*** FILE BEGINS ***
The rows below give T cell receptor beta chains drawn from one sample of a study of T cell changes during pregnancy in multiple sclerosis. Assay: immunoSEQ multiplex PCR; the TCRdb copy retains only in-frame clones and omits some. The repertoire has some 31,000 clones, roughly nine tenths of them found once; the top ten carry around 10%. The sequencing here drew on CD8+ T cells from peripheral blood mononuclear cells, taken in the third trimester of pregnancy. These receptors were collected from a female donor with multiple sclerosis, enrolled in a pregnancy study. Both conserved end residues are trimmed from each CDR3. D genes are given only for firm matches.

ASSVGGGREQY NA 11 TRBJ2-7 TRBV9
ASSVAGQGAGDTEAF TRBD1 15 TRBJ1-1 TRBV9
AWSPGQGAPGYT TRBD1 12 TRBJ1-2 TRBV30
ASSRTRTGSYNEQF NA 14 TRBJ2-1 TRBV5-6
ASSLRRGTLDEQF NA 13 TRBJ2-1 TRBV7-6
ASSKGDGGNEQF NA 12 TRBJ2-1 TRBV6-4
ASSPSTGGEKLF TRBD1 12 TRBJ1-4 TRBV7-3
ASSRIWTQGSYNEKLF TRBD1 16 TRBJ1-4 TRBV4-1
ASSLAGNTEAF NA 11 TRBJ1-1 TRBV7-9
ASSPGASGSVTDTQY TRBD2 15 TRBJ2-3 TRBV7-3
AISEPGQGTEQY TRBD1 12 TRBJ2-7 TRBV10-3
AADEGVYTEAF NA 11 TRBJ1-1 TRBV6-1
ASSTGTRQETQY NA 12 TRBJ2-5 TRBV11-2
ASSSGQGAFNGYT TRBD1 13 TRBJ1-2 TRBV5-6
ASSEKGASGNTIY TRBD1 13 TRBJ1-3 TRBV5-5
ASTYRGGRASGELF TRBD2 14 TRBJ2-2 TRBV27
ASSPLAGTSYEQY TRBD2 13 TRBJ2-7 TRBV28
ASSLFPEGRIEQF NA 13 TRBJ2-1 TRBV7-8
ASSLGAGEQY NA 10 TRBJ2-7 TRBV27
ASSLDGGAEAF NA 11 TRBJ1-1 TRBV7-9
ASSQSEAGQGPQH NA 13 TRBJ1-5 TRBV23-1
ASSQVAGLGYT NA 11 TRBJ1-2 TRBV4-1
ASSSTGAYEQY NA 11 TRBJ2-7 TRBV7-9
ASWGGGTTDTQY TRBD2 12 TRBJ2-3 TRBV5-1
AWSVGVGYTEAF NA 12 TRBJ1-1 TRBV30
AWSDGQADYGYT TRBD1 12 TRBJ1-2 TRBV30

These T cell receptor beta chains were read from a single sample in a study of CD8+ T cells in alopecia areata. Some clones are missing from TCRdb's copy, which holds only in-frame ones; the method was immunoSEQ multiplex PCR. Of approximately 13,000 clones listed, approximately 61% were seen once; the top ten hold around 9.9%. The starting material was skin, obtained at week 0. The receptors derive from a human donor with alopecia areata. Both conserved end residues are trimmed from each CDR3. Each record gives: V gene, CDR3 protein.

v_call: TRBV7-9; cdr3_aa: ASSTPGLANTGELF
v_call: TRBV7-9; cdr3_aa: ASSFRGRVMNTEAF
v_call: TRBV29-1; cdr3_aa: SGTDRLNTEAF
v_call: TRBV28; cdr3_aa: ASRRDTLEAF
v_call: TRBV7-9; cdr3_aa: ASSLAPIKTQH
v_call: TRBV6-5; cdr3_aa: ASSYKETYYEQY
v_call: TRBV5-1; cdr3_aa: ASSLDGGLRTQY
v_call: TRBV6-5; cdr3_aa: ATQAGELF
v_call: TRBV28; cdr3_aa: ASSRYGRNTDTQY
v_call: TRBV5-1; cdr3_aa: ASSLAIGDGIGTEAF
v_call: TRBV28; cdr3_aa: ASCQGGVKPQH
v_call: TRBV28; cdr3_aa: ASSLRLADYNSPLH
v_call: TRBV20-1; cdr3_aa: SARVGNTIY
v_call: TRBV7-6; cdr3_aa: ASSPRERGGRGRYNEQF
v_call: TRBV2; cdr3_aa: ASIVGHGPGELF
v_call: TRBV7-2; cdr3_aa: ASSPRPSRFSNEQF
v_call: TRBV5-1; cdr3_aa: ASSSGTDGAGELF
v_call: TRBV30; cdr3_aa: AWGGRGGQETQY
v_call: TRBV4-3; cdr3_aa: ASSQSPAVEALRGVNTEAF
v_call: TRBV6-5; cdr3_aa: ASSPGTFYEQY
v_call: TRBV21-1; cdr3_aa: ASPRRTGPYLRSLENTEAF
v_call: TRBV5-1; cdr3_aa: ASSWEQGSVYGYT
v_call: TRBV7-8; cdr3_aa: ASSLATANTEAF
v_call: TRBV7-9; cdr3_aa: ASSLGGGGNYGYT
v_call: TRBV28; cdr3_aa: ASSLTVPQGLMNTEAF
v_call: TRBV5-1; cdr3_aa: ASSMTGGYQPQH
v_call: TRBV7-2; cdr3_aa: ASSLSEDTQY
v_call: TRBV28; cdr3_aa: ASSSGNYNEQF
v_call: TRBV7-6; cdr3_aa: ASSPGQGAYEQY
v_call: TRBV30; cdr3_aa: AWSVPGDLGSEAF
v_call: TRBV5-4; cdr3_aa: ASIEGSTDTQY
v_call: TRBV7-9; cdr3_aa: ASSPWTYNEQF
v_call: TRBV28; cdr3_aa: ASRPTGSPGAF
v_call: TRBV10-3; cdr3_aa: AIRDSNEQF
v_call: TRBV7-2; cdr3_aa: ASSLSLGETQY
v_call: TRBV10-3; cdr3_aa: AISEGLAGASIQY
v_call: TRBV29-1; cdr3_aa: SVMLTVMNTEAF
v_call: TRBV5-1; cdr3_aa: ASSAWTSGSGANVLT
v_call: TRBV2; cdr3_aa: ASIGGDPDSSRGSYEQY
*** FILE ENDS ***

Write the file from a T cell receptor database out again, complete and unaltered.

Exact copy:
The rows below give T cell receptor beta chains drawn from one sample of a study of T cell changes during pregnancy in multiple sclerosis. Assay: immunoSEQ multiplex PCR; the TCRdb copy retains only in-frame clones and omits some. The repertoire has some 31,000 clones, roughly nine tenths of them found once; the top ten carry around 10%. The sequencing here drew on CD8+ T cells from peripheral blood mononuclear cells, taken in the third trimester of pregnancy. These receptors were collected from a female donor with multiple sclerosis, enrolled in a pregnancy study. Both conserved end residues are trimmed from each CDR3. D genes are given only for firm matches.

ASSVGGGREQY NA 11 TRBJ2-7 TRBV9
ASSVAGQGAGDTEAF TRBD1 15 TRBJ1-1 TRBV9
AWSPGQGAPGYT TRBD1 12 TRBJ1-2 TRBV30
ASSRTRTGSYNEQF NA 14 TRBJ2-1 TRBV5-6
ASSLRRGTLDEQF NA 13 TRBJ2-1 TRBV7-6
ASSKGDGGNEQF NA 12 TRBJ2-1 TRBV6-4
ASSPSTGGEKLF TRBD1 12 TRBJ1-4 TRBV7-3
ASSRIWTQGSYNEKLF TRBD1 16 TRBJ1-4 TRBV4-1
ASSLAGNTEAF NA 11 TRBJ1-1 TRBV7-9
ASSPGASGSVTDTQY TRBD2 15 TRBJ2-3 TRBV7-3
AISEPGQGTEQY TRBD1 12 TRBJ2-7 TRBV10-3
AADEGVYTEAF NA 11 TRBJ1-1 TRBV6-1
ASSTGTRQETQY NA 12 TRBJ2-5 TRBV11-2
ASSSGQGAFNGYT TRBD1 13 TRBJ1-2 TRBV5-6
ASSEKGASGNTIY TRBD1 13 TRBJ1-3 TRBV5-5
ASTYRGGRASGELF TRBD2 14 TRBJ2-2 TRBV27
ASSPLAGTSYEQY TRBD2 13 TRBJ2-7 TRBV28
ASSLFPEGRIEQF NA 13 TRBJ2-1 TRBV7-8
ASSLGAGEQY NA 10 TRBJ2-7 TRBV27
ASSLDGGAEAF NA 11 TRBJ1-1 TRBV7-9
ASSQSEAGQGPQH NA 13 TRBJ1-5 TRBV23-1
ASSQVAGLGYT NA 11 TRBJ1-2 TRBV4-1
ASSSTGAYEQY NA 11 TRBJ2-7 TRBV7-9
ASWGGGTTDTQY TRBD2 12 TRBJ2-3 TRBV5-1
AWSVGVGYTEAF NA 12 TRBJ1-1 TRBV30
AWSDGQADYGYT TRBD1 12 TRBJ1-2 TRBV30

These T cell receptor beta chains were read from a single sample in a study of CD8+ T cells in alopecia areata. Some clones are missing from TCRdb's copy, which holds only in-frame ones; the method was immunoSEQ multiplex PCR. Of approximately 13,000 clones listed, approximately 61% were seen once; the top ten hold around 9.9%. The starting material was skin, obtained at week 0. The receptors derive from a human donor with alopecia areata. Both conserved end residues are trimmed from each CDR3. Each record gives: V gene, CDR3 protein.

v_call: TRBV7-9; cdr3_aa: ASSTPGLANTGELF
v_call: TRBV7-9; cdr3_aa: ASSFRGRVMNTEAF
v_call: TRBV29-1; cdr3_aa: SGTDRLNTEAF
v_call: TRBV28; cdr3_aa: ASRRDTLEAF
v_call: TRBV7-9; cdr3_aa: ASSLAPIKTQH
v_call: TRBV6-5; cdr3_aa: ASSYKETYYEQY
v_call: TRBV5-1; cdr3_aa: ASSLDGGLRTQY
v_call: TRBV6-5; cdr3_aa: ATQAGELF
v_call: TRBV28; cdr3_aa: ASSRYGRNTDTQY
v_call: TRBV5-1; cdr3_aa: ASSLAIGDGIGTEAF
v_call: TRBV28; cdr3_aa: ASCQGGVKPQH
v_call: TRBV28; cdr3_aa: ASSLRLADYNSPLH
v_call: TRBV20-1; cdr3_aa: SARVGNTIY
v_call: TRBV7-6; cdr3_aa: ASSPRERGGRGRYNEQF
v_call: TRBV2; cdr3_aa: ASIVGHGPGELF
v_call: TRBV7-2; cdr3_aa: ASSPRPSRFSNEQF
v_call: TRBV5-1; cdr3_aa: ASSSGTDGAGELF
v_call: TRBV30; cdr3_aa: AWGGRGGQETQY
v_call: TRBV4-3; cdr3_aa: ASSQSPAVEALRGVNTEAF
v_call: TRBV6-5; cdr3_aa: ASSPGTFYEQY
v_call: TRBV21-1; cdr3_aa: ASPRRTGPYLRSLENTEAF
v_call: TRBV5-1; cdr3_aa: ASSWEQGSVYGYT
v_call: TRBV7-8; cdr3_aa: ASSLATANTEAF
v_call: TRBV7-9; cdr3_aa: ASSLGGGGNYGYT
v_call: TRBV28; cdr3_aa: ASSLTVPQGLMNTEAF
v_call: TRBV5-1; cdr3_aa: ASSMTGGYQPQH
v_call: TRBV7-2; cdr3_aa: ASSLSEDTQY
v_call: TRBV28; cdr3_aa: ASSSGNYNEQF
v_call: TRBV7-6; cdr3_aa: ASSPGQGAYEQY
v_call: TRBV30; cdr3_aa: AWSVPGDLGSEAF
v_call: TRBV5-4; cdr3_aa: ASIEGSTDTQY
v_call: TRBV7-9; cdr3_aa: ASSPWTYNEQF
v_call: TRBV28; cdr3_aa: ASRPTGSPGAF
v_call: TRBV10-3; cdr3_aa: AIRDSNEQF
v_call: TRBV7-2; cdr3_aa: ASSLSLGETQY
v_call: TRBV10-3; cdr3_aa: AISEGLAGASIQY
v_call: TRBV29-1; cdr3_aa: SVMLTVMNTEAF
v_call: TRBV5-1; cdr3_aa: ASSAWTSGSGANVLT
v_call: TRBV2; cdr3_aa: ASIGGDPDSSRGSYEQY